Trump is now acquitted by the Senate. But questions about Biden remain. He is faltering in the primaries and running short of money. He would be a calamitous choice for  the Democrats to run against Trump. The whole impeachment saga has killed his credibility, if not in America, certainly in the rest of the world. So even though the Democrats failed, and failed badly, in their impeachment campaign, which I thought doomed from the start, the removal of Biden from the prospect of running for president, in a perverse way, does them a favour.

Cabinet Reshuffle UK

It is reported that the Boris cabinet will get a substantial makeover in the latter part of the coming week. This has been trailed since his election triumph. It is obvious to everyone that the general tone and performance of post coalition Tory cabinets has not been up to snuff, with too many ministers either below par or out of their depth or fighting each other. In some cases all three.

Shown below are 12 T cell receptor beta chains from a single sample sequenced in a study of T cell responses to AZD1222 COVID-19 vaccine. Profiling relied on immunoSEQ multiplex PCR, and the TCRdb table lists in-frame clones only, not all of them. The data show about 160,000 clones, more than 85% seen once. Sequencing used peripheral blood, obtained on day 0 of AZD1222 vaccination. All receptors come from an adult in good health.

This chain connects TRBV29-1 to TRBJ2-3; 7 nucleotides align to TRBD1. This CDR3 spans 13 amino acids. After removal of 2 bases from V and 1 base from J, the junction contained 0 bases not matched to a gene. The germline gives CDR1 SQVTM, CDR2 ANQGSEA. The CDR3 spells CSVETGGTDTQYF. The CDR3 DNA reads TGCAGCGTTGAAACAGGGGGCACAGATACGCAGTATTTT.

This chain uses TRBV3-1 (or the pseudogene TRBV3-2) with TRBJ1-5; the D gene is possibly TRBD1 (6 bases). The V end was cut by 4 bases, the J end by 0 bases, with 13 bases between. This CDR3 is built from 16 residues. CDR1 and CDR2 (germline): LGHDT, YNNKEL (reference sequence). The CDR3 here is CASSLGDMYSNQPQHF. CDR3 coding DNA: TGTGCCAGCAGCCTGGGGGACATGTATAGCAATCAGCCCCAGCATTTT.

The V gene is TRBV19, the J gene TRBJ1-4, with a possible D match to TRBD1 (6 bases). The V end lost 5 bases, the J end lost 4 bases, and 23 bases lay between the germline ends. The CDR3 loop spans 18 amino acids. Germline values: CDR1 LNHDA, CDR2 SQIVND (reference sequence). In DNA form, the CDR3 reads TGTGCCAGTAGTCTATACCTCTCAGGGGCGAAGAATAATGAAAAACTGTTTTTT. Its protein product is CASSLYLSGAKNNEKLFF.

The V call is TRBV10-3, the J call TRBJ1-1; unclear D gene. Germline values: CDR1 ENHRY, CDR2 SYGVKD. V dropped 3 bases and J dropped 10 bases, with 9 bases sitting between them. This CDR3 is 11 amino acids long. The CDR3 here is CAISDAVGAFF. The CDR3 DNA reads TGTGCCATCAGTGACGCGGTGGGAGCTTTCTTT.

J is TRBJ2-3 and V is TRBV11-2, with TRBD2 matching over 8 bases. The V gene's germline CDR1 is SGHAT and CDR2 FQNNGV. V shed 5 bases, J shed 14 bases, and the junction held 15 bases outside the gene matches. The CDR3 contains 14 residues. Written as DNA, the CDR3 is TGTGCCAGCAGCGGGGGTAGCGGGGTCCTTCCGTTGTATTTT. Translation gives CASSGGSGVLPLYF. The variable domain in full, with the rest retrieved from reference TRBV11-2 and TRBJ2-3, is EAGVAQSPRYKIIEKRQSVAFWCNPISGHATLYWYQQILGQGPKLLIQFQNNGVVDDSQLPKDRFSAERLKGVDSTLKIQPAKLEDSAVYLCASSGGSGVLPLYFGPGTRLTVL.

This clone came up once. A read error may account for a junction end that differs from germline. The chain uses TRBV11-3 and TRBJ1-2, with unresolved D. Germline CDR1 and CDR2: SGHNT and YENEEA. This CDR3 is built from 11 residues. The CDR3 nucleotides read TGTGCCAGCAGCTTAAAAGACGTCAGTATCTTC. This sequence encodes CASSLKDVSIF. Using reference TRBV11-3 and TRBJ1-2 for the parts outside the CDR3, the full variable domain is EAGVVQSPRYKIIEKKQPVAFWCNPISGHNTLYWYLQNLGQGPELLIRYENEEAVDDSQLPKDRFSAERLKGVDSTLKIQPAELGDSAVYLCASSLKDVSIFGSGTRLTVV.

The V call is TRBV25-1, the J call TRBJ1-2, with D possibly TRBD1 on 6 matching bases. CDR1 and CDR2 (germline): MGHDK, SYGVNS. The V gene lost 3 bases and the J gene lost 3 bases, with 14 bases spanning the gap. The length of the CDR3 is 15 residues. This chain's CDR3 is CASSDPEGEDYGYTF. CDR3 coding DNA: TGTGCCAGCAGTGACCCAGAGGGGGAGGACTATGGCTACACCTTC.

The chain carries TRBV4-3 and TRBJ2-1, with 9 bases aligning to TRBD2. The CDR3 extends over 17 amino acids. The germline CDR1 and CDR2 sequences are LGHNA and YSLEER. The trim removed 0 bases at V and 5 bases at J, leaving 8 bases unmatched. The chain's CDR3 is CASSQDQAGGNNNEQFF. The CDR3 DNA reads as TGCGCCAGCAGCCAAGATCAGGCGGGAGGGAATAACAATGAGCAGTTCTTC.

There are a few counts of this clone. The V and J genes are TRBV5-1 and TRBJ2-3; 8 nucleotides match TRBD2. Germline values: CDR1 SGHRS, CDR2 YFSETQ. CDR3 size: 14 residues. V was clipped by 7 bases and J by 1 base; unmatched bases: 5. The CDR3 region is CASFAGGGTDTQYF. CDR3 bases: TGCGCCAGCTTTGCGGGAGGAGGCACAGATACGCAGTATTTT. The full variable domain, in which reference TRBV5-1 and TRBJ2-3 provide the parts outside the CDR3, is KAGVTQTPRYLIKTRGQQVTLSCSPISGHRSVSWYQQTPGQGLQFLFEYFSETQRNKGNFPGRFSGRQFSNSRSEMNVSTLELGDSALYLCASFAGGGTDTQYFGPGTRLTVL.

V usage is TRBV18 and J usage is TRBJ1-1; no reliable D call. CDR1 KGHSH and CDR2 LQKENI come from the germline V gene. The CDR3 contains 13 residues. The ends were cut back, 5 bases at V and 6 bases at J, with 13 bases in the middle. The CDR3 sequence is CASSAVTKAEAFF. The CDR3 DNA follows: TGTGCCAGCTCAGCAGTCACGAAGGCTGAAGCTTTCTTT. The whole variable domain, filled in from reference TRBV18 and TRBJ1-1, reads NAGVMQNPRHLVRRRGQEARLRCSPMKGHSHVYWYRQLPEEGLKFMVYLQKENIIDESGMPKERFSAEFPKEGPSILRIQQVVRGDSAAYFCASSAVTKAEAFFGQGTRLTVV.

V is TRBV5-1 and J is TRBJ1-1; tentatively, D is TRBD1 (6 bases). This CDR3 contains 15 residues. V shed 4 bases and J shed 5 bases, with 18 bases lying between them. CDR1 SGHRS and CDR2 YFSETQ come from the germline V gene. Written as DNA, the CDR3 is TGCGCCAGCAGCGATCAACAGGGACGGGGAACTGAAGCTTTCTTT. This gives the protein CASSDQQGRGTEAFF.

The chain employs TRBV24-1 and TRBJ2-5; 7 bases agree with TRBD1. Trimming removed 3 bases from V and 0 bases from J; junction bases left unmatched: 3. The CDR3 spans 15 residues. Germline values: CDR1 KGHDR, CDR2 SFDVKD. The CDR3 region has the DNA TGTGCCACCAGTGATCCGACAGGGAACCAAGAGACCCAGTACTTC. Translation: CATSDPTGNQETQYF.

Government is not just about Brexit, it is about running the country so that people can go about their business and get on with their lives, supported by public services which run smoothly and deliver. Clearly this is not happening now, nor has it been since 2015. So Boris and Cummings have to wield the axe without fear or favour and come up with real talent. Of course one hopes, very much, that women and ethnic minorities will be well represented in the new line up. In their ranks talent abounds, not least because to get there they have had to try a good deal harder to override a system which for centuries has been organised to favour white straight men.

Neighbourhood Crime